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Pass. Repeal. Repeat: The GOP Cycle of Defying Voters on Medicaid Expansion

In almost every state where ballot measures to expand Medicaid have passed, Republicans have tried to change the voter-approved laws.


Supreme Court Will Wade Into Clean Water Dispute

A case over a Hawaii wastewater treatment plant could redefine the scope of the federal law that regulates pollution in lakes, rivers, streams and oceans.

The Growing Need for Opposition Research -- on Yourself -- in Today's Political World

After the blackface scandals involving Virginia politicians, expect more candidates to dig up dirt on themselves while keeping in mind the changing culture of America and the power of the internet.

With Amazon Out of New York, Some Lawmakers Seek Multistate Ban on Corporate Tax Breaks

Lawmakers in at least a half-dozen states are considering forming a compact in which they would agree to end efforts to lure companies with tax incentives.

Anti-Drug Smuggling Policies Are Increasingly Isolating Prisoners

Jails and prisons around the country are replacing in-person visits with video calls, enacting strict mail policies and other regulations that limit inmates' communication with family, friends and lawyers.


Affordable Housing Crisis Reaches a Tipping Point in Charlotte, N.C.

After experiencing explosive growth in recent years, the city is tripling its spending to address the shortage of lower-income units.


California’s New Air Pollution Solution

In an unprecedented move that will cut costs for low-income households and cut emissions for everyone, the state is paying for some homes to install energy-efficient appliances.


To Build Support for the Green New Deal, Activists Turn to States

Some states have already adopted their own version of a plan to address climate change while creating jobs. Others are being urged to.


COMMENTARY

Want to Attract Talented Workers? Find a Better Way to Tell Your City's Story.

If your community really has a lot to offer, you need to think beyond the press release.

COMMENTARY

Why Rebuilding 'Bigger and Better' After Disasters Is a Mistake

Communities destroyed by natural disaster all want to start over. Somebody has to pay for it.

NEWS IN NUMBERS

7 to 11%

Pay raise that Denver teachers negotiated after they went on strike for three days, according to the union. The district, by contrast, said the average raise will be 11.7 percent.

MORE DIGITS

How Housing Policies Keep White Neighborhoods So White (and Black Neighborhoods So Black)

Decades of local zoning regulations and land-use policies have kept racial segregation firmly rooted in place.

• Segregated in the Heartland: An Investigative Series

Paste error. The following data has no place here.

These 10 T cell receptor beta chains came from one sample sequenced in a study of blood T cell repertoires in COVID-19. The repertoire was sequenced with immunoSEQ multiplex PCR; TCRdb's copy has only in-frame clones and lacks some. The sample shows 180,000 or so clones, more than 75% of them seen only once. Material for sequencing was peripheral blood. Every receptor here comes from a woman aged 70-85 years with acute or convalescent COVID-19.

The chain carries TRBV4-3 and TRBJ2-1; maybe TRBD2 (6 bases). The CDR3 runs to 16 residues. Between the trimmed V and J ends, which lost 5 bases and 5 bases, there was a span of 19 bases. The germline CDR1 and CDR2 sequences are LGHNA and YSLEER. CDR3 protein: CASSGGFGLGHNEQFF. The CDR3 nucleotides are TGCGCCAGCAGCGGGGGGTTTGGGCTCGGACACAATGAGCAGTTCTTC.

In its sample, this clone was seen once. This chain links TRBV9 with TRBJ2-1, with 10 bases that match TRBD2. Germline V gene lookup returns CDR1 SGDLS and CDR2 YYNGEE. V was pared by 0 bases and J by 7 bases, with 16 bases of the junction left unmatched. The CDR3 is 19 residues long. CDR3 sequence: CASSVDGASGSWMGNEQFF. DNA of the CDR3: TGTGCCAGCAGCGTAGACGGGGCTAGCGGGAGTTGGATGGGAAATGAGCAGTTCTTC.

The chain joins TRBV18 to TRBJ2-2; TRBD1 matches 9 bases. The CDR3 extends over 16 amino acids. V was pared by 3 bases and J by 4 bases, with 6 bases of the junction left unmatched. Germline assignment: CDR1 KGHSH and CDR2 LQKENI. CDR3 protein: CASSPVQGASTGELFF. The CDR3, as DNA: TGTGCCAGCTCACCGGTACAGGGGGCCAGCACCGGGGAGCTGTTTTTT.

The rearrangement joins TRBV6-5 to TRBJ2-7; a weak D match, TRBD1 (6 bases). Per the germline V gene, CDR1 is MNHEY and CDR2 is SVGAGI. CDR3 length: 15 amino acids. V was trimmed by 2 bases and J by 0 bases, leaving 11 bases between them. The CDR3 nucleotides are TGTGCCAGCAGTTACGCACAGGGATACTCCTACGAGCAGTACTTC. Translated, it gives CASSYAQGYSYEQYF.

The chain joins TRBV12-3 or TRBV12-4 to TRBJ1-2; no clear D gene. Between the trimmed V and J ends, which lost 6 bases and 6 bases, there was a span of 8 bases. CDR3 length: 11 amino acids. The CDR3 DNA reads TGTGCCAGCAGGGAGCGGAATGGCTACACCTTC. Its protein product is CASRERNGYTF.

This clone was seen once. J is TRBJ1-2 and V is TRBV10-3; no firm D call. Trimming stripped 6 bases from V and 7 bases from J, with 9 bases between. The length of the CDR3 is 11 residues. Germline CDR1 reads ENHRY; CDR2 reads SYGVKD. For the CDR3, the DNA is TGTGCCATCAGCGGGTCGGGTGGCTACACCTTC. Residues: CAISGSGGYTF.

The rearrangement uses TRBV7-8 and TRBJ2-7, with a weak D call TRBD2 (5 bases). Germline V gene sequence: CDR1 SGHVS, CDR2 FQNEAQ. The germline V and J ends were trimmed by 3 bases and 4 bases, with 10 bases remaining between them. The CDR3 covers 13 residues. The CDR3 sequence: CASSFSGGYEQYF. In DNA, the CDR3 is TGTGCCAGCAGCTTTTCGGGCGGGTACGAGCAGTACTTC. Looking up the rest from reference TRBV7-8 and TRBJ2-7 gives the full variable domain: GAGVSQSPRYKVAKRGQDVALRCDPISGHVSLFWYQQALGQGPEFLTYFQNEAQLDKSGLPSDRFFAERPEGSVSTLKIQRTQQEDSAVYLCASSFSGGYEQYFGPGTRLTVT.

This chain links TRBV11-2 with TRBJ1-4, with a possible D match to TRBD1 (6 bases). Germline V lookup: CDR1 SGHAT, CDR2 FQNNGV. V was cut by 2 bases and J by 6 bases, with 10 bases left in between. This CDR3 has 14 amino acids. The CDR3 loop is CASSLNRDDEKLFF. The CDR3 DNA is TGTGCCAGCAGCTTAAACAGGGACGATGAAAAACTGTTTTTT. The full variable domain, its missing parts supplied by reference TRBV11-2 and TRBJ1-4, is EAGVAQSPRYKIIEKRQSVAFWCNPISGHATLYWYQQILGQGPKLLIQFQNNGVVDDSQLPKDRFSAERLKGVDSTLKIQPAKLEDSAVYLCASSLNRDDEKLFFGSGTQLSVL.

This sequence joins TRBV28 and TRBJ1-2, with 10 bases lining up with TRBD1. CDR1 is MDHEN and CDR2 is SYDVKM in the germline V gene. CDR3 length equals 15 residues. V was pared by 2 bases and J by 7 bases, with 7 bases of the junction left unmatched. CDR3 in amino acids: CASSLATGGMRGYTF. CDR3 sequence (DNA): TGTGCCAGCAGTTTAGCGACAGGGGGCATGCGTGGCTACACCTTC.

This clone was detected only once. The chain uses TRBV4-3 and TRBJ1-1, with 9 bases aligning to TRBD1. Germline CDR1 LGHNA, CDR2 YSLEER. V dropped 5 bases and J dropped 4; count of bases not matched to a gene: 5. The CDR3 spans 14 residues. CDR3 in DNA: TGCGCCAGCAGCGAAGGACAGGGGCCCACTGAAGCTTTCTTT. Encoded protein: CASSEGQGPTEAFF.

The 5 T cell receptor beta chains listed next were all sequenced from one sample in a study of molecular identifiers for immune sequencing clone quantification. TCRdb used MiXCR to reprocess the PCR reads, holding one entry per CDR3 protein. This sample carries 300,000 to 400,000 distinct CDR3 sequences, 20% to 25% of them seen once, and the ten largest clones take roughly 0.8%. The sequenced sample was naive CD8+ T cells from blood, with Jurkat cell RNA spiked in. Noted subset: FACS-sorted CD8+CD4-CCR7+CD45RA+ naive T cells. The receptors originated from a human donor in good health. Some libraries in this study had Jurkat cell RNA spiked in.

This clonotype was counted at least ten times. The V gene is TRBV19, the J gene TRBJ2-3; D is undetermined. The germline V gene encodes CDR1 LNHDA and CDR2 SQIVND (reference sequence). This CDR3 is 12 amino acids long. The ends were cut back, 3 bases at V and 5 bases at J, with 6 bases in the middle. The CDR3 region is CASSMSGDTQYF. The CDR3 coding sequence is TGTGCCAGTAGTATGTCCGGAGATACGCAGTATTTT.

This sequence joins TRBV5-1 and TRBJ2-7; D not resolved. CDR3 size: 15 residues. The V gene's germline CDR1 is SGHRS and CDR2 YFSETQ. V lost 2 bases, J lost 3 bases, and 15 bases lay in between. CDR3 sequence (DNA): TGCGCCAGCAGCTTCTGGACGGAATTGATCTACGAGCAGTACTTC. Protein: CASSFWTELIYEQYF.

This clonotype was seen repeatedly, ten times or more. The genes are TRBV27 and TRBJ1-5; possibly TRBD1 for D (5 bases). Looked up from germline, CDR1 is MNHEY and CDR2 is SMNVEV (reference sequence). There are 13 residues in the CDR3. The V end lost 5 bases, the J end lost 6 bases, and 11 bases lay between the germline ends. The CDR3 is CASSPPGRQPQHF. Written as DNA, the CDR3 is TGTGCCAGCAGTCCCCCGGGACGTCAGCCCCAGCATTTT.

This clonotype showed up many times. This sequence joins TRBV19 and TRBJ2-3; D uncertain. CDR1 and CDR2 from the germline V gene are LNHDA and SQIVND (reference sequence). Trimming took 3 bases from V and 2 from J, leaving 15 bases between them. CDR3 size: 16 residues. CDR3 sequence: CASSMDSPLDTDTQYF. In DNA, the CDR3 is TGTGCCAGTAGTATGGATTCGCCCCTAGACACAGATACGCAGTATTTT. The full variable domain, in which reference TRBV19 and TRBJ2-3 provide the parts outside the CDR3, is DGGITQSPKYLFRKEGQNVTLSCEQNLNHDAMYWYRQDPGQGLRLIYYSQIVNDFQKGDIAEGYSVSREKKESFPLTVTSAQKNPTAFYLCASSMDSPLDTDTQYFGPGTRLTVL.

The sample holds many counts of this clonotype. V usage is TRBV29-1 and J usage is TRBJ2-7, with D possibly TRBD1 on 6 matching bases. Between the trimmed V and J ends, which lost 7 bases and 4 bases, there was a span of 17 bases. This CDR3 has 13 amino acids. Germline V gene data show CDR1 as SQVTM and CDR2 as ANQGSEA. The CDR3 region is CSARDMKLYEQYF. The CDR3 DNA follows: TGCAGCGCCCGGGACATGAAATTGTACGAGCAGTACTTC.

The Inequality of Urban Investments

A new study of Baltimore shows that private capital is more often spent in low-poverty places that don't need it as much.

How Nurses Prove the Power of Unions

In an anti-union era, nurses may have found a model for effectively organizing labor.

These Pension Funds Invest Millions in Private Prisons

The American Federation of Teachers wants public pensions to dump their holdings in private prison companies. But some argue politics shouldn't guide investment decisions.

How Bad Is America's Infrastructure Crisis? Maybe Not As Bad As It Seems.

While the transportation industry is pushing Congress to pass a new infrastructure plan, a Brown University economist warns that new construction might not get the bang-for-the-buck that proponents claim.

• State, Local Leaders Take Infrastructure Pleas to Congress

The Criminal Justice Reforms Trump Didn't Mention in His State of the Union

The president touted a bipartisan bill he signed to reduce sentences for nonviolent drug offenders. But he's been quiet about his support for a new juvenile justice law that could impact more people.

• Criminal Justice Reform Paves the Way for Welfare Reform

States Push the Limits of Abortion Rights and Restrictions

While conservative lawmakers push "heartbeat" bills that could challenge Roe v. Wade in court, liberals are pushing legislation that allows late-term abortions during pregnancies with severe health complications.

What Polarized Government Means for Tax Policy in 2019

A total of 37 states are under one-party control. While that usually means legislation moves quickly, it doesn't always equate to better fiscal policies.

Planning for Detention: How 2 States Help Immigrant Children Stay Out of Foster Care

The parents of at least a quarter of a million kids are at risk of deportation. In case that happens, lawmakers are adding protections -- with bipartisan support -- for the children left behind.

• Mayors: Immigration Reform Would Take a Day If We Were in Charge